Wednesday, February 24, 2010

Florida tomato growers drop opposition to funding wage increases with money from tomato buyers

The Florida Tomato Growers Exchange has dropped its opposition to passing along higher wages from grocery stores and restaurants to migrant workers, starting a program to increase wages for tomato pickers. The exchange had challenged agreements between the Coalition of Immokalee Workers and companies such as Burger King, Subway, McDonald's and Whole Foods that would pass along an extra penny per pound from such companies as wage increases, Elaine Walker of The Miami Herald reports. Those agreements had never been implemented because the growers refused to participate. (See our most recent item from September.)

"This is an opportunity to partner with our customers and meet their social accountability needs,'' Reggie Brown, executive vice president of the FTGE, which represents growers of about 75 percent of the tomatoes grown in Florida, told Walker. Under the new program "each restaurant or retail chain will decide on a weekly 'supplemental wage' payment to be made to the grower based on the amount of Florida tomatoes it purchased," Walker writes. "The payment will also include an additional 15 percent for administrative, insurance and payroll tax expenses."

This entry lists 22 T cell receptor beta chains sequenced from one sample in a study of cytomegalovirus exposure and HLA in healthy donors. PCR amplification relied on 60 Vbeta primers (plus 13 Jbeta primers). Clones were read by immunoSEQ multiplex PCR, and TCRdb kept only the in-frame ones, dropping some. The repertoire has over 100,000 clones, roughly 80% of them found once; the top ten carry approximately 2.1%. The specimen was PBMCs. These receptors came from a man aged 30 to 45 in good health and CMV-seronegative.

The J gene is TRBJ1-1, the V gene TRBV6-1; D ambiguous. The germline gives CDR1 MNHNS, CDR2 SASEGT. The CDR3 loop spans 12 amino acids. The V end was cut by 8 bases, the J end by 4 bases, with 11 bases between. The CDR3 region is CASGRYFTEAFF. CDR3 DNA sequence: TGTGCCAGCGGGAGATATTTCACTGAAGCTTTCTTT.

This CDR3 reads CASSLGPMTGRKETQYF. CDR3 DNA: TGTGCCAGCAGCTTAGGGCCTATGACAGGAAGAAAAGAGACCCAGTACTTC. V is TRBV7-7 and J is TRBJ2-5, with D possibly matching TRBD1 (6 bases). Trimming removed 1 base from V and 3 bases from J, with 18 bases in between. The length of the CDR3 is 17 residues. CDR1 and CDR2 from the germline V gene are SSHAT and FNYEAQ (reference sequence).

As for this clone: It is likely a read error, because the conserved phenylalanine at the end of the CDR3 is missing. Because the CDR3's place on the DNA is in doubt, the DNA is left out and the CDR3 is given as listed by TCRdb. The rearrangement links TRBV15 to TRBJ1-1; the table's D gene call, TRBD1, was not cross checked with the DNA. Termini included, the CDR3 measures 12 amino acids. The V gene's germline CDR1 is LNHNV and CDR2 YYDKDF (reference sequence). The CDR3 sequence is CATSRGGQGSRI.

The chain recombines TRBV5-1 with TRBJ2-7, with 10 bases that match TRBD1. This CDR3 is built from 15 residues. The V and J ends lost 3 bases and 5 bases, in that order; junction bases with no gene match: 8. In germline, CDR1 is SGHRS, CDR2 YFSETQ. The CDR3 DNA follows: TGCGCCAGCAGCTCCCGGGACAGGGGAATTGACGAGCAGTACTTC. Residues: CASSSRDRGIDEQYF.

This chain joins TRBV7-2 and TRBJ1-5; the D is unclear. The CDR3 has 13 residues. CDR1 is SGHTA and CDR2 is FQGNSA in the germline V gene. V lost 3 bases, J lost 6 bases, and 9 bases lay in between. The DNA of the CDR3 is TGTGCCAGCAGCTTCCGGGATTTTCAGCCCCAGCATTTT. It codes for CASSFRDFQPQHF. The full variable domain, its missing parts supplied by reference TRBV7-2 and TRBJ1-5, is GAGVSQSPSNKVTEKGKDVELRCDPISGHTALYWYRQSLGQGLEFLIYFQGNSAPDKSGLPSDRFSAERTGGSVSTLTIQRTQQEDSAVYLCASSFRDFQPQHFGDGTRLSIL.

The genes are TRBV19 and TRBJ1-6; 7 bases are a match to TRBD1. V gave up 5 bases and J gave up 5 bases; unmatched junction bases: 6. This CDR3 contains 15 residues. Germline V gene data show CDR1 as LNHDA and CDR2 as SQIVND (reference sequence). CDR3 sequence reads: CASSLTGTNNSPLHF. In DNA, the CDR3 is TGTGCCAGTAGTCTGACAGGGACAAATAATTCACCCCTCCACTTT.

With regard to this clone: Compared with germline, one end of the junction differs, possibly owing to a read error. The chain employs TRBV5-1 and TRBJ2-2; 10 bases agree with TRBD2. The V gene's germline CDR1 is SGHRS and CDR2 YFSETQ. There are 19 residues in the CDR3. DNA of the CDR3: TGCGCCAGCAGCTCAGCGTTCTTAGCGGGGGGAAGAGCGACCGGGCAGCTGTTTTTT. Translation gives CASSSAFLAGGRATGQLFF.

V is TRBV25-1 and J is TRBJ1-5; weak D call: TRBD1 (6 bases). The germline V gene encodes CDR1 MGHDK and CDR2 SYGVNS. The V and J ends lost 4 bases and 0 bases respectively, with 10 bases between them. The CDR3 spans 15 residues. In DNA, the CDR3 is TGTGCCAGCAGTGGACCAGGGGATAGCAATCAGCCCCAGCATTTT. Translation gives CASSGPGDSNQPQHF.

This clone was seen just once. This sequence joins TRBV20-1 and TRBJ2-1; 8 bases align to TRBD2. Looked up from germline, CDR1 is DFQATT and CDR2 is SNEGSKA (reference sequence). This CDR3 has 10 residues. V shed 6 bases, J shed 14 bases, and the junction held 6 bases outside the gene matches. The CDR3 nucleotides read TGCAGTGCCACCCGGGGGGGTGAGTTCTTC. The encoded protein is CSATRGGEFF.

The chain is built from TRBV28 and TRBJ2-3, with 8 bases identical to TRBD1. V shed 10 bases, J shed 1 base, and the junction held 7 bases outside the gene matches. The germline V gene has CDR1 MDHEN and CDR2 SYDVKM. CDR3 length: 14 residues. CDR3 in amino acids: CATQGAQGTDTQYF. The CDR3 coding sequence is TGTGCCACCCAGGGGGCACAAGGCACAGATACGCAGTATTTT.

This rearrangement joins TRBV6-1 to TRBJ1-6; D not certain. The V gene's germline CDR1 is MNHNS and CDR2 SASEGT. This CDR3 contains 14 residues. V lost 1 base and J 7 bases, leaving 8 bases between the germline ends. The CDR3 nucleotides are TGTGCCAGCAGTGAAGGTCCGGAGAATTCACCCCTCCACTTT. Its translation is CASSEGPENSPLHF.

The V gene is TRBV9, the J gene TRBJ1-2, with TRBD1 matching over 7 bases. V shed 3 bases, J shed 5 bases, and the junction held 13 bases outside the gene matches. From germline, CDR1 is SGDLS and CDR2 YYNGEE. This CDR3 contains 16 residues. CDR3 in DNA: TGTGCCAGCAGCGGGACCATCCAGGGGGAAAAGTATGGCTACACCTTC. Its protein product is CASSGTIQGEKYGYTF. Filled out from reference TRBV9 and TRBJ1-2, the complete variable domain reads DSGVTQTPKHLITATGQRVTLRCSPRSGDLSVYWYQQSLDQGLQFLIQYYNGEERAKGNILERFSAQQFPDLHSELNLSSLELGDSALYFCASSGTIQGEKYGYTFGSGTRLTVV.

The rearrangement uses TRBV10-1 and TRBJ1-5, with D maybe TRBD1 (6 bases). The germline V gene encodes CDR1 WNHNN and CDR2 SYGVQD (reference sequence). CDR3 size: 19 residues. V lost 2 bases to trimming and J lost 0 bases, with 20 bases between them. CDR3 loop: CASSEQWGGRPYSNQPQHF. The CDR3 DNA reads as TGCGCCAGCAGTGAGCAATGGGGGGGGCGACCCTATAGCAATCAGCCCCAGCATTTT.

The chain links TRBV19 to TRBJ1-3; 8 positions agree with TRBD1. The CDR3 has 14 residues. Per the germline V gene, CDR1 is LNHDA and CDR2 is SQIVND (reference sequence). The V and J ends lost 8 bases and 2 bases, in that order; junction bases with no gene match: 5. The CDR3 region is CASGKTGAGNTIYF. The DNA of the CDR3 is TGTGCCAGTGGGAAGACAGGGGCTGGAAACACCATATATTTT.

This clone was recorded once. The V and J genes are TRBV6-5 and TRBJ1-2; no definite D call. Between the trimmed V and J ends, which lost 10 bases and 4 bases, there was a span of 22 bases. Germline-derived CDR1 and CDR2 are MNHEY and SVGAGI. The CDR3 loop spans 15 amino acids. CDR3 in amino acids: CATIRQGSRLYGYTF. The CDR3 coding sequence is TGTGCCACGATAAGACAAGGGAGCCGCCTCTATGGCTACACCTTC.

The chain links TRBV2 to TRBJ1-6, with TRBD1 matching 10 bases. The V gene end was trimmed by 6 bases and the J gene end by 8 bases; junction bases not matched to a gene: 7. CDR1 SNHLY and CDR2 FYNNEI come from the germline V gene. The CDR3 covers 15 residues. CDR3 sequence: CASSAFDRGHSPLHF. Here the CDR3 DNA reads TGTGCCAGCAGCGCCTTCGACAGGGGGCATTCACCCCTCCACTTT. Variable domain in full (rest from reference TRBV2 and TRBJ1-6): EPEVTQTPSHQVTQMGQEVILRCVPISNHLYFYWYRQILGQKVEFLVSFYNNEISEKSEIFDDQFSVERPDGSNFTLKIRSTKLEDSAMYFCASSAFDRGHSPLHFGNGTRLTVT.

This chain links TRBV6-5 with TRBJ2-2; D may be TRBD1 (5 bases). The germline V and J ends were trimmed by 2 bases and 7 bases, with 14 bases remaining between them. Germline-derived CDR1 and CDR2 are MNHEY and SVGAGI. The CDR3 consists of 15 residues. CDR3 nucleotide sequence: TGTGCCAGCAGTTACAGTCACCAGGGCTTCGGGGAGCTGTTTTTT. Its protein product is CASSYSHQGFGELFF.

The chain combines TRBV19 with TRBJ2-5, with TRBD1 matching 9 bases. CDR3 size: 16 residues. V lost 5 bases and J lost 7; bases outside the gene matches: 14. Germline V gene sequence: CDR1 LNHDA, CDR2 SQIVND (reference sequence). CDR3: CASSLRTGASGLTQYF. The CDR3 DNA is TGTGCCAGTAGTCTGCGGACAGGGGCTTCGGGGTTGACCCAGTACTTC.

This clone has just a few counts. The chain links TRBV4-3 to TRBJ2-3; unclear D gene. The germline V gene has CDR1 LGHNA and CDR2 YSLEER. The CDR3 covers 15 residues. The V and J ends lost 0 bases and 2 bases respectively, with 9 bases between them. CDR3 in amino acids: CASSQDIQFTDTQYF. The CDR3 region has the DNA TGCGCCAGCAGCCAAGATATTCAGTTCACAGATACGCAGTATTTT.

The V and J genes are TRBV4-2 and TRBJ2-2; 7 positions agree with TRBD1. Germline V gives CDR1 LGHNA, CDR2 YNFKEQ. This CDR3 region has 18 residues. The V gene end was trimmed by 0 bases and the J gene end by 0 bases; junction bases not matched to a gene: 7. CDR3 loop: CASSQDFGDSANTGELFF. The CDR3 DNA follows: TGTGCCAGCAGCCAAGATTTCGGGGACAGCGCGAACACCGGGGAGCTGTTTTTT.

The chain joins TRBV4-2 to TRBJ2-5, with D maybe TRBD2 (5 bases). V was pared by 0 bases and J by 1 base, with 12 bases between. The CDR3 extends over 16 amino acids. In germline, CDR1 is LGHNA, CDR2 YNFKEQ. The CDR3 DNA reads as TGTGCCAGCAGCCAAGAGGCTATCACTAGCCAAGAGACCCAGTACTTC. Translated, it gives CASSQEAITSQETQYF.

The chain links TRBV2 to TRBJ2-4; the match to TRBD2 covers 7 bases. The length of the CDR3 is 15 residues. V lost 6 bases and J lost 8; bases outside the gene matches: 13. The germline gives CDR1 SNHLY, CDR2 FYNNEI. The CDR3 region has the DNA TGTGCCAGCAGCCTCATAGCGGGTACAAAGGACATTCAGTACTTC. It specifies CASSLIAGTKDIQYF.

Growers will then divide the total money among the migrant workers on the payroll for that week. "Two years ago, the (growers) testified before the U.S. Senate that the penny-per-pound raise was not just impossible, but illegal," Lucas Benitez, co-founder of the workers' group, said in a statement. "Today they are embracing the program and calling it their own. But while a wage increase is important, it can't be a license for continued labor abuse." Benitez was not convinced the new program was a cure-all: "The growers' code leaves the foxes squarely in charge of the henhouse, and sadly, Florida tomato growers have never demonstrated the ability to police themselves.'' (Read more)

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